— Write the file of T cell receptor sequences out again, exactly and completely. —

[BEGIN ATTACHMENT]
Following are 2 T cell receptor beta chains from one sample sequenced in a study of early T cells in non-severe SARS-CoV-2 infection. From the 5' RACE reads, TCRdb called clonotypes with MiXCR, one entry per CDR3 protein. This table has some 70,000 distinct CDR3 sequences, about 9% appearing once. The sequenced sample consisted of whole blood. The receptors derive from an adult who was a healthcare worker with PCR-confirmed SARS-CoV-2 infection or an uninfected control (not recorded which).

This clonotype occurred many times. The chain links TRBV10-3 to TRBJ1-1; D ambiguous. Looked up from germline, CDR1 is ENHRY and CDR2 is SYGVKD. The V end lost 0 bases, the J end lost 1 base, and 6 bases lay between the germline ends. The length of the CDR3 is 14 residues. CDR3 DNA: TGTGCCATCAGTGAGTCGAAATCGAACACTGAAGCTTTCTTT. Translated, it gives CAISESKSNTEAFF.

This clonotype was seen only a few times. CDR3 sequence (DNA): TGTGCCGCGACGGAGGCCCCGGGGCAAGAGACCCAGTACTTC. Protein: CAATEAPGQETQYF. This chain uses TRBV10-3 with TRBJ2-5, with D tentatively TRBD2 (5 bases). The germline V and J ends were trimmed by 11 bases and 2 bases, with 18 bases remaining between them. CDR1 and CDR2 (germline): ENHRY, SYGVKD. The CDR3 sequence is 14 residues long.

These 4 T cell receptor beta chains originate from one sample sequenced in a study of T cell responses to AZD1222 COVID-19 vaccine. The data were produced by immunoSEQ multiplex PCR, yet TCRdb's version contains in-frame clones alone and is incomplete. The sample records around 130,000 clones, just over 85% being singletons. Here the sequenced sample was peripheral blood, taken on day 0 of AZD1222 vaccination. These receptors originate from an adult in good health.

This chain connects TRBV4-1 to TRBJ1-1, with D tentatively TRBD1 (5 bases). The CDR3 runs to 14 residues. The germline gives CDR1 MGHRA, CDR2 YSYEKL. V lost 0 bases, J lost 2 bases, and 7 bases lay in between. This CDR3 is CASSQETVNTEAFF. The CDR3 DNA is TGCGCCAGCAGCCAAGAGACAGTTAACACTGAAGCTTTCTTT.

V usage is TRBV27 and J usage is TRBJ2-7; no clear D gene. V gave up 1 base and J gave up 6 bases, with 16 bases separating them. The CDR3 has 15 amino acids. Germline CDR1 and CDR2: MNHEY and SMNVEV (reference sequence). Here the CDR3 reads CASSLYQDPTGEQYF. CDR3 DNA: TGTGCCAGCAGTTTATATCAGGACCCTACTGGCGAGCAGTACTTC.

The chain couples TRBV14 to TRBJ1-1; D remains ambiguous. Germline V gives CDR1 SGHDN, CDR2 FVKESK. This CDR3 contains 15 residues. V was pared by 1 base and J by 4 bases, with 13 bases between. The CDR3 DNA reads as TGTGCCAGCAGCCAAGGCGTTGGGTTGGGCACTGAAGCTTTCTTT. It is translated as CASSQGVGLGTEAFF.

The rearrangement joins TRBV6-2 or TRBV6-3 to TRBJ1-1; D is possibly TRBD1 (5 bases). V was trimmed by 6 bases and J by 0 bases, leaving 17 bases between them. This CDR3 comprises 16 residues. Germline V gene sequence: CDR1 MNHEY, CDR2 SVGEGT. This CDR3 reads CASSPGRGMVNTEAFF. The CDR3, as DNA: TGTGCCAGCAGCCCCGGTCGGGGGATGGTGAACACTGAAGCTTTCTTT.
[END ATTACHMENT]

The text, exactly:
Following are 2 T cell receptor beta chains from one sample sequenced in a study of early T cells in non-severe SARS-CoV-2 infection. From the 5' RACE reads, TCRdb called clonotypes with MiXCR, one entry per CDR3 protein. This table has some 70,000 distinct CDR3 sequences, about 9% appearing once. The sequenced sample consisted of whole blood. The receptors derive from an adult who was a healthcare worker with PCR-confirmed SARS-CoV-2 infection or an uninfected control (not recorded which).

This clonotype occurred many times. The chain links TRBV10-3 to TRBJ1-1; D ambiguous. Looked up from germline, CDR1 is ENHRY and CDR2 is SYGVKD. The V end lost 0 bases, the J end lost 1 base, and 6 bases lay between the germline ends. The length of the CDR3 is 14 residues. CDR3 DNA: TGTGCCATCAGTGAGTCGAAATCGAACACTGAAGCTTTCTTT. Translated, it gives CAISESKSNTEAFF.

This clonotype was seen only a few times. CDR3 sequence (DNA): TGTGCCGCGACGGAGGCCCCGGGGCAAGAGACCCAGTACTTC. Protein: CAATEAPGQETQYF. This chain uses TRBV10-3 with TRBJ2-5, with D tentatively TRBD2 (5 bases). The germline V and J ends were trimmed by 11 bases and 2 bases, with 18 bases remaining between them. CDR1 and CDR2 (germline): ENHRY, SYGVKD. The CDR3 sequence is 14 residues long.

These 4 T cell receptor beta chains originate from one sample sequenced in a study of T cell responses to AZD1222 COVID-19 vaccine. The data were produced by immunoSEQ multiplex PCR, yet TCRdb's version contains in-frame clones alone and is incomplete. The sample records around 130,000 clones, just over 85% being singletons. Here the sequenced sample was peripheral blood, taken on day 0 of AZD1222 vaccination. These receptors originate from an adult in good health.

This chain connects TRBV4-1 to TRBJ1-1, with D tentatively TRBD1 (5 bases). The CDR3 runs to 14 residues. The germline gives CDR1 MGHRA, CDR2 YSYEKL. V lost 0 bases, J lost 2 bases, and 7 bases lay in between. This CDR3 is CASSQETVNTEAFF. The CDR3 DNA is TGCGCCAGCAGCCAAGAGACAGTTAACACTGAAGCTTTCTTT.

V usage is TRBV27 and J usage is TRBJ2-7; no clear D gene. V gave up 1 base and J gave up 6 bases, with 16 bases separating them. The CDR3 has 15 amino acids. Germline CDR1 and CDR2: MNHEY and SMNVEV (reference sequence). Here the CDR3 reads CASSLYQDPTGEQYF. CDR3 DNA: TGTGCCAGCAGTTTATATCAGGACCCTACTGGCGAGCAGTACTTC.

The chain couples TRBV14 to TRBJ1-1; D remains ambiguous. Germline V gives CDR1 SGHDN, CDR2 FVKESK. This CDR3 contains 15 residues. V was pared by 1 base and J by 4 bases, with 13 bases between. The CDR3 DNA reads as TGTGCCAGCAGCCAAGGCGTTGGGTTGGGCACTGAAGCTTTCTTT. It is translated as CASSQGVGLGTEAFF.

The rearrangement joins TRBV6-2 or TRBV6-3 to TRBJ1-1; D is possibly TRBD1 (5 bases). V was trimmed by 6 bases and J by 0 bases, leaving 17 bases between them. This CDR3 comprises 16 residues. Germline V gene sequence: CDR1 MNHEY, CDR2 SVGEGT. This CDR3 reads CASSPGRGMVNTEAFF. The CDR3, as DNA: TGTGCCAGCAGCCCCGGTCGGGGGATGGTGAACACTGAAGCTTTCTTT.